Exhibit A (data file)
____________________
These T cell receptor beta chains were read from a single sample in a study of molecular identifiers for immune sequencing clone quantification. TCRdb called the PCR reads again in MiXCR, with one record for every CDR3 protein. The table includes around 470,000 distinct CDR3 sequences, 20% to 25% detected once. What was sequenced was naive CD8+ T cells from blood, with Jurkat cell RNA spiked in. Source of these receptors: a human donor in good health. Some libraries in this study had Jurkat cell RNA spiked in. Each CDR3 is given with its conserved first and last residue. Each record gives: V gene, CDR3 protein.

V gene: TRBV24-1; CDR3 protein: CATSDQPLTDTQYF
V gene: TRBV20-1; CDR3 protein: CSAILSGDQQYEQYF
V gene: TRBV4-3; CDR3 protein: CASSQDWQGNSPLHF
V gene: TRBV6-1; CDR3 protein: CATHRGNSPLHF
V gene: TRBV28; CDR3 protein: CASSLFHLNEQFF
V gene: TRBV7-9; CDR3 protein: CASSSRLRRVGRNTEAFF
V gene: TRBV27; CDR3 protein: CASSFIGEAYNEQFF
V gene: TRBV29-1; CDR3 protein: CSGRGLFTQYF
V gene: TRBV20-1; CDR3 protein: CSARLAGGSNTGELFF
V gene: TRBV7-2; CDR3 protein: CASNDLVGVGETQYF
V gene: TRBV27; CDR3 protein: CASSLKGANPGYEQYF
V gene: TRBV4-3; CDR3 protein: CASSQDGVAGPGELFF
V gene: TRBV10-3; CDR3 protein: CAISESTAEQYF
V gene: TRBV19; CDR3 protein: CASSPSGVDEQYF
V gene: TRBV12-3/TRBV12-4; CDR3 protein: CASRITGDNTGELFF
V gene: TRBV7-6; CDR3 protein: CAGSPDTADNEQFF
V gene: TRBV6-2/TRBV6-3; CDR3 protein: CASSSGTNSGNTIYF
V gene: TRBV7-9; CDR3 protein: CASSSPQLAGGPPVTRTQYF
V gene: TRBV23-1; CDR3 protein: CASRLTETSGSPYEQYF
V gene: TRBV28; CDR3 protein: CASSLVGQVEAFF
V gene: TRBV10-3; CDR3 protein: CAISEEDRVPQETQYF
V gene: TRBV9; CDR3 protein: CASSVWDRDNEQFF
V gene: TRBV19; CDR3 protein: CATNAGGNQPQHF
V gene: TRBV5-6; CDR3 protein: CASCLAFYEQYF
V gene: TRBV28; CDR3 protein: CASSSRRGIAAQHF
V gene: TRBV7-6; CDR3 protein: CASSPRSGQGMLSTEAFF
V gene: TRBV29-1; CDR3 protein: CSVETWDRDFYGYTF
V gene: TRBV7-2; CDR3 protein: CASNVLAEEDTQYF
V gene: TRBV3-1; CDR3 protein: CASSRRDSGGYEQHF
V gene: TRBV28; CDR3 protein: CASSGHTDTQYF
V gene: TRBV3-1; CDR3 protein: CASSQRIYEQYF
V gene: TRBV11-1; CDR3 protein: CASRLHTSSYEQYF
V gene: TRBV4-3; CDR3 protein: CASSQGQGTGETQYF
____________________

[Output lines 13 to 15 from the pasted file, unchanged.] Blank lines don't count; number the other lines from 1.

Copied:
V gene: TRBV4-3; CDR3 protein: CASSQDGVAGPGELFF
V gene: TRBV10-3; CDR3 protein: CAISESTAEQYF
V gene: TRBV19; CDR3 protein: CASSPSGVDEQYF